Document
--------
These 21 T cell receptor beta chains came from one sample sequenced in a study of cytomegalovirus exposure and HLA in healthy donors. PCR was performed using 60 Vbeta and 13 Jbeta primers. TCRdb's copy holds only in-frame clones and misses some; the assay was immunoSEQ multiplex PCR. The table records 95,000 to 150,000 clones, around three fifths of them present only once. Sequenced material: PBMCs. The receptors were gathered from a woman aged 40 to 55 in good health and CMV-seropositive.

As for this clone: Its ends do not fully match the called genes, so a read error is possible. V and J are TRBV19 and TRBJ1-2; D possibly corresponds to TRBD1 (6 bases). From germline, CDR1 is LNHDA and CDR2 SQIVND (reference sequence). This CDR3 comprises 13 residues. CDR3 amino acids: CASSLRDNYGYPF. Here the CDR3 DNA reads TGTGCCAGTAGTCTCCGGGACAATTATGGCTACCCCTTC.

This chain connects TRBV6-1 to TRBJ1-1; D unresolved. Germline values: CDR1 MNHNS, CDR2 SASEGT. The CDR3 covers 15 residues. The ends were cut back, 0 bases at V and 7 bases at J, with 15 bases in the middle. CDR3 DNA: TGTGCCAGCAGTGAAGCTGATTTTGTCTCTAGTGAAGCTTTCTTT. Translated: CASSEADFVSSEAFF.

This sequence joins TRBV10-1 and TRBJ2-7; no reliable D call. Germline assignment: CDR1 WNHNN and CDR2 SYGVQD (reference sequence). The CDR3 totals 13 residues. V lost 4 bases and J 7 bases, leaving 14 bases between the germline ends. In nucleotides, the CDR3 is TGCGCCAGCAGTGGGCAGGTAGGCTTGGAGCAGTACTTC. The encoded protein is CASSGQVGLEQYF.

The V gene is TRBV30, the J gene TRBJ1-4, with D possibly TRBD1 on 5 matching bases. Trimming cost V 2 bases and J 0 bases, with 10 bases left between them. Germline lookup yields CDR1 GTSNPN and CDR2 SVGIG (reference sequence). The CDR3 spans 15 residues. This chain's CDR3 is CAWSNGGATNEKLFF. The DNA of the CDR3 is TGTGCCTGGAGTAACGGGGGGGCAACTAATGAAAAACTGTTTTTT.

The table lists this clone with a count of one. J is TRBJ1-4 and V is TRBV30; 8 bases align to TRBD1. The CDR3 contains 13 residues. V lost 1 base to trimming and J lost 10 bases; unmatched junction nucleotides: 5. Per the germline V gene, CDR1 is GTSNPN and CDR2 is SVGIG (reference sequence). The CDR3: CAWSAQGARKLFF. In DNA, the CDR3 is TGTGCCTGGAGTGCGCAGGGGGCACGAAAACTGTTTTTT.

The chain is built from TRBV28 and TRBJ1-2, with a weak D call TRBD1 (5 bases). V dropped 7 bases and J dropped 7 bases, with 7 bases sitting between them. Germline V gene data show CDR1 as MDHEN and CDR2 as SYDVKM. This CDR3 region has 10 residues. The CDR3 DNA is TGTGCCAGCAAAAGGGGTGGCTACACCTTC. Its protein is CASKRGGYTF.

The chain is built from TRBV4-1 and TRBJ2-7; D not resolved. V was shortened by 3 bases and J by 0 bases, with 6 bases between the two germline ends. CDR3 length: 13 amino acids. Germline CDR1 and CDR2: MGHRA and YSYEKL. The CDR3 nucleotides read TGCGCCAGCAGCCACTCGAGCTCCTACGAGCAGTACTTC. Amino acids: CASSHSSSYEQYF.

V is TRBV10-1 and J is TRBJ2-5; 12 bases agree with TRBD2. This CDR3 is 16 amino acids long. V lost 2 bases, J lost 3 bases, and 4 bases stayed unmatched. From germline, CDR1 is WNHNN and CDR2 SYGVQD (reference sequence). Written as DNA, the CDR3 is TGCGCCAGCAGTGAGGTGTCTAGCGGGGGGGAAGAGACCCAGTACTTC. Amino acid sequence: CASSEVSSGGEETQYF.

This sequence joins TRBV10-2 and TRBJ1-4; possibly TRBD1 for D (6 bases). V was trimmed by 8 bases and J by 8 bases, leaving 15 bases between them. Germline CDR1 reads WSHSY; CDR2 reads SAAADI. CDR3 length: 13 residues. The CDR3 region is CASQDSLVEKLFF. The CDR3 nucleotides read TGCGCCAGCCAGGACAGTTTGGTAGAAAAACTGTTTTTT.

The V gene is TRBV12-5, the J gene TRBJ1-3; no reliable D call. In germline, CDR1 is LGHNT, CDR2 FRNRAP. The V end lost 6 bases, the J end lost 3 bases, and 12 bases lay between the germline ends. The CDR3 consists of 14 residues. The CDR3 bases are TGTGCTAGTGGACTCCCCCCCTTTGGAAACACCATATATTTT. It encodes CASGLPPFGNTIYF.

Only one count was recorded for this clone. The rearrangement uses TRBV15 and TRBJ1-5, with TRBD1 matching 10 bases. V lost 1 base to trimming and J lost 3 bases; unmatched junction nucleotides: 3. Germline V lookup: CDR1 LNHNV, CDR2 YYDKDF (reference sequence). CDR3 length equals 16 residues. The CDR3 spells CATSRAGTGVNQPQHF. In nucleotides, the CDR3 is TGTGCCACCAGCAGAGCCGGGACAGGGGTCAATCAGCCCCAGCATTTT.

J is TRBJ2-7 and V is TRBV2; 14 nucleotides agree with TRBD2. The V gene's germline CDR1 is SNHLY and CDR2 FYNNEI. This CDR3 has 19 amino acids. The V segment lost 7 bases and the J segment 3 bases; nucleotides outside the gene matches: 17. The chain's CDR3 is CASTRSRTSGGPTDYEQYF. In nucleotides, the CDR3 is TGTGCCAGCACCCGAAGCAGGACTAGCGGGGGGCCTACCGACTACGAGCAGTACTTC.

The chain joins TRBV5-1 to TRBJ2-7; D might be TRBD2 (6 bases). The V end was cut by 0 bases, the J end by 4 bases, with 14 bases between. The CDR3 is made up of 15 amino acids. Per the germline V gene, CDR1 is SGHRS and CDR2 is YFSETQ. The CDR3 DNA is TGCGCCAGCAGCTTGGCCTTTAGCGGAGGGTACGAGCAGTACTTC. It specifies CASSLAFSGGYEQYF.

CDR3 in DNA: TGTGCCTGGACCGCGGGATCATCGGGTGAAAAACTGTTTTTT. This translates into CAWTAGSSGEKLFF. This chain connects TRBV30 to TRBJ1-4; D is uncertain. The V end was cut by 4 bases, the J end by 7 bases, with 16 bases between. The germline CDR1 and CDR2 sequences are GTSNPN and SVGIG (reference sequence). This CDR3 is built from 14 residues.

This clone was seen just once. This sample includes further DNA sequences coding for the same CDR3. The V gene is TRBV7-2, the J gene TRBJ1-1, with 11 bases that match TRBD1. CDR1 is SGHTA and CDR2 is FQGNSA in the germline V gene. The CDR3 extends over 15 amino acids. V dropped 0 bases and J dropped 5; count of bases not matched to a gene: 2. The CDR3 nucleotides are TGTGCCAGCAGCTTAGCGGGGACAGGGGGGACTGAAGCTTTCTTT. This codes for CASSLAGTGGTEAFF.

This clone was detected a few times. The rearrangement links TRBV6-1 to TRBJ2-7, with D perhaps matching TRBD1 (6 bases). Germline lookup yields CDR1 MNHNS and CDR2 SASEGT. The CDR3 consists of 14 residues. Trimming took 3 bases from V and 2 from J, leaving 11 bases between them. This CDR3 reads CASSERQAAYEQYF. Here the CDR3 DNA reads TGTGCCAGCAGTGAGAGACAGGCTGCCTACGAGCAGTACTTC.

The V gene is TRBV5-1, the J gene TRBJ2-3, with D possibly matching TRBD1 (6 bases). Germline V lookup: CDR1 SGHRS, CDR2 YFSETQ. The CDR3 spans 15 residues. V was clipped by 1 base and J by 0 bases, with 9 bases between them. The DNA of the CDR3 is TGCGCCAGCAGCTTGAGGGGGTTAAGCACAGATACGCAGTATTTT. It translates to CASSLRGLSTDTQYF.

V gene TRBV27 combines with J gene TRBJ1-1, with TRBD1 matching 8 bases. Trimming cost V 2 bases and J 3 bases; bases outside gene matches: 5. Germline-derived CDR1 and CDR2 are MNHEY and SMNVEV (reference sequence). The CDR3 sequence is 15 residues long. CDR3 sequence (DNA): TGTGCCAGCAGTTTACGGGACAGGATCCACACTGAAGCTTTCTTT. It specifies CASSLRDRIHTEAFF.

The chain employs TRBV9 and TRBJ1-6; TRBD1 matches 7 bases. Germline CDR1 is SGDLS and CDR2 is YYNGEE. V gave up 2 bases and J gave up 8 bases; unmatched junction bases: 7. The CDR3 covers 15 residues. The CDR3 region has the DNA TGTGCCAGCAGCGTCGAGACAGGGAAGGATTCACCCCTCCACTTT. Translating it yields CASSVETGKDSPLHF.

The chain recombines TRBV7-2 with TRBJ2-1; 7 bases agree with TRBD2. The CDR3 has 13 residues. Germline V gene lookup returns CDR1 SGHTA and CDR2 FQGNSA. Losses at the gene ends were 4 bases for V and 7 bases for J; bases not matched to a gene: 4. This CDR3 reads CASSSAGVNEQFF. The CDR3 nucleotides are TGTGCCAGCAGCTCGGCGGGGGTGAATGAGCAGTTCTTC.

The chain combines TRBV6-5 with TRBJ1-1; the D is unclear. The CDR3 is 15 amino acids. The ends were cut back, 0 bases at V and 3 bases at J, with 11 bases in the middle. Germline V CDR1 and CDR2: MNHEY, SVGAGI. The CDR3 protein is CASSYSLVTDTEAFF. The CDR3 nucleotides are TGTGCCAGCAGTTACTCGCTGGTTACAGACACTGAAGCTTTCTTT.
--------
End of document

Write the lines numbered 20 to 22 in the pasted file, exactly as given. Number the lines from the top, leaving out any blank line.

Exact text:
The chain employs TRBV9 and TRBJ1-6; TRBD1 matches 7 bases. Germline CDR1 is SGDLS and CDR2 is YYNGEE. V gave up 2 bases and J gave up 8 bases; unmatched junction bases: 7. The CDR3 covers 15 residues. The CDR3 region has the DNA TGTGCCAGCAGCGTCGAGACAGGGAAGGATTCACCCCTCCACTTT. Translating it yields CASSVETGKDSPLHF.

The chain recombines TRBV7-2 with TRBJ2-1; 7 bases agree with TRBD2. The CDR3 has 13 residues. Germline V gene lookup returns CDR1 SGHTA and CDR2 FQGNSA. Losses at the gene ends were 4 bases for V and 7 bases for J; bases not matched to a gene: 4. This CDR3 reads CASSSAGVNEQFF. The CDR3 nucleotides are TGTGCCAGCAGCTCGGCGGGGGTGAATGAGCAGTTCTTC.

The chain combines TRBV6-5 with TRBJ1-1; the D is unclear. The CDR3 is 15 amino acids. The ends were cut back, 0 bases at V and 3 bases at J, with 11 bases in the middle. Germline V CDR1 and CDR2: MNHEY, SVGAGI. The CDR3 protein is CASSYSLVTDTEAFF. The CDR3 nucleotides are TGTGCCAGCAGTTACTCGCTGGTTACAGACACTGAAGCTTTCTTT.